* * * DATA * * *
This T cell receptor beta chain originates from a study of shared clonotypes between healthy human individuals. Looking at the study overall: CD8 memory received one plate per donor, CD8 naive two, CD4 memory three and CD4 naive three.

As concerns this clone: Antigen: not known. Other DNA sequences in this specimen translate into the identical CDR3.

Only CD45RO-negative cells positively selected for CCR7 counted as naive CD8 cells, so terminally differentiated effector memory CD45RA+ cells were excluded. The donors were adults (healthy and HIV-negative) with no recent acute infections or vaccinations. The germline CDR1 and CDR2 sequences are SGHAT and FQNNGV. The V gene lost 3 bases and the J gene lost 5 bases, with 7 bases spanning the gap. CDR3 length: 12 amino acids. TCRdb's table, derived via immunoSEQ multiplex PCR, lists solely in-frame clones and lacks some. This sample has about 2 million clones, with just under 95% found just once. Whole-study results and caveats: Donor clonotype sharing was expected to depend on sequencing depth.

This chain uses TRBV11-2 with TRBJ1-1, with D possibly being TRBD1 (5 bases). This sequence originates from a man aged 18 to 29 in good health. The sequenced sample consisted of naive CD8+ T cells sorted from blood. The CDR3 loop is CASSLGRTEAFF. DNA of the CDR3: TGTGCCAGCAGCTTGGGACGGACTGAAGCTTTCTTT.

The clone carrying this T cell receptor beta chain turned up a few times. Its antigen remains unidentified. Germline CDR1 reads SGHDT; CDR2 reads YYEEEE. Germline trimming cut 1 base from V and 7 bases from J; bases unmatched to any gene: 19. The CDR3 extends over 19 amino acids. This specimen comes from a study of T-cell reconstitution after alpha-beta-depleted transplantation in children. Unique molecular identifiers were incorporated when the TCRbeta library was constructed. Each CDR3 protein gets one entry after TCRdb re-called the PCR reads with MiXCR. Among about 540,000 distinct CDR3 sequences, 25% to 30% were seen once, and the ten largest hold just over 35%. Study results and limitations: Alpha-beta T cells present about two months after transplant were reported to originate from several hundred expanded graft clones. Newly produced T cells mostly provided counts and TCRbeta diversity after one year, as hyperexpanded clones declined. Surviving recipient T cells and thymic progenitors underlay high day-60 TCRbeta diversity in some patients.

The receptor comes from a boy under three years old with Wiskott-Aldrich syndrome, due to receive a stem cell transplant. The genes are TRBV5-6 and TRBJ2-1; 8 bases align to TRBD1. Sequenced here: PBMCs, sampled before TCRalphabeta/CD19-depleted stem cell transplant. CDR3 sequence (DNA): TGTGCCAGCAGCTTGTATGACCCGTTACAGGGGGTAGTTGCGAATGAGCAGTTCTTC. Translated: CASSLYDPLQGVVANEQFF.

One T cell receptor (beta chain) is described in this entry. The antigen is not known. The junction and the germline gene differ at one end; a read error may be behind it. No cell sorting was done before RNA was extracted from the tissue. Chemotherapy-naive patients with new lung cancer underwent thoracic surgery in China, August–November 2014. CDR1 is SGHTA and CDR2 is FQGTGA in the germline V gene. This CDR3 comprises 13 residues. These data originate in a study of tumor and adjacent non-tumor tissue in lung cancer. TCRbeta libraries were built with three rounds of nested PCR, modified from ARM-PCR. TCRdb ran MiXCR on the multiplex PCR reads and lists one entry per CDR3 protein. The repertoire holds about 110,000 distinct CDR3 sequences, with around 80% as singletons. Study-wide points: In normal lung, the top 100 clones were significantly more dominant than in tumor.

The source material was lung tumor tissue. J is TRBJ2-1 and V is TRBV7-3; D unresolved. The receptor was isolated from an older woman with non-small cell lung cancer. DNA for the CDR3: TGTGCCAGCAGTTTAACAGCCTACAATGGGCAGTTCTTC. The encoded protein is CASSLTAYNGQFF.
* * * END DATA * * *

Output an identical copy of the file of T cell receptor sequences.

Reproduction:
This T cell receptor beta chain originates from a study of shared clonotypes between healthy human individuals. Looking at the study overall: CD8 memory received one plate per donor, CD8 naive two, CD4 memory three and CD4 naive three.

As concerns this clone: Antigen: not known. Other DNA sequences in this specimen translate into the identical CDR3.

Only CD45RO-negative cells positively selected for CCR7 counted as naive CD8 cells, so terminally differentiated effector memory CD45RA+ cells were excluded. The donors were adults (healthy and HIV-negative) with no recent acute infections or vaccinations. The germline CDR1 and CDR2 sequences are SGHAT and FQNNGV. The V gene lost 3 bases and the J gene lost 5 bases, with 7 bases spanning the gap. CDR3 length: 12 amino acids. TCRdb's table, derived via immunoSEQ multiplex PCR, lists solely in-frame clones and lacks some. This sample has about 2 million clones, with just under 95% found just once. Whole-study results and caveats: Donor clonotype sharing was expected to depend on sequencing depth.

This chain uses TRBV11-2 with TRBJ1-1, with D possibly being TRBD1 (5 bases). This sequence originates from a man aged 18 to 29 in good health. The sequenced sample consisted of naive CD8+ T cells sorted from blood. The CDR3 loop is CASSLGRTEAFF. DNA of the CDR3: TGTGCCAGCAGCTTGGGACGGACTGAAGCTTTCTTT.

The clone carrying this T cell receptor beta chain turned up a few times. Its antigen remains unidentified. Germline CDR1 reads SGHDT; CDR2 reads YYEEEE. Germline trimming cut 1 base from V and 7 bases from J; bases unmatched to any gene: 19. The CDR3 extends over 19 amino acids. This specimen comes from a study of T-cell reconstitution after alpha-beta-depleted transplantation in children. Unique molecular identifiers were incorporated when the TCRbeta library was constructed. Each CDR3 protein gets one entry after TCRdb re-called the PCR reads with MiXCR. Among about 540,000 distinct CDR3 sequences, 25% to 30% were seen once, and the ten largest hold just over 35%. Study results and limitations: Alpha-beta T cells present about two months after transplant were reported to originate from several hundred expanded graft clones. Newly produced T cells mostly provided counts and TCRbeta diversity after one year, as hyperexpanded clones declined. Surviving recipient T cells and thymic progenitors underlay high day-60 TCRbeta diversity in some patients.

The receptor comes from a boy under three years old with Wiskott-Aldrich syndrome, due to receive a stem cell transplant. The genes are TRBV5-6 and TRBJ2-1; 8 bases align to TRBD1. Sequenced here: PBMCs, sampled before TCRalphabeta/CD19-depleted stem cell transplant. CDR3 sequence (DNA): TGTGCCAGCAGCTTGTATGACCCGTTACAGGGGGTAGTTGCGAATGAGCAGTTCTTC. Translated: CASSLYDPLQGVVANEQFF.

One T cell receptor (beta chain) is described in this entry. The antigen is not known. The junction and the germline gene differ at one end; a read error may be behind it. No cell sorting was done before RNA was extracted from the tissue. Chemotherapy-naive patients with new lung cancer underwent thoracic surgery in China, August–November 2014. CDR1 is SGHTA and CDR2 is FQGTGA in the germline V gene. This CDR3 comprises 13 residues. These data originate in a study of tumor and adjacent non-tumor tissue in lung cancer. TCRbeta libraries were built with three rounds of nested PCR, modified from ARM-PCR. TCRdb ran MiXCR on the multiplex PCR reads and lists one entry per CDR3 protein. The repertoire holds about 110,000 distinct CDR3 sequences, with around 80% as singletons. Study-wide points: In normal lung, the top 100 clones were significantly more dominant than in tumor.

The source material was lung tumor tissue. J is TRBJ2-1 and V is TRBV7-3; D unresolved. The receptor was isolated from an older woman with non-small cell lung cancer. DNA for the CDR3: TGTGCCAGCAGTTTAACAGCCTACAATGGGCAGTTCTTC. The encoded protein is CASSLTAYNGQFF.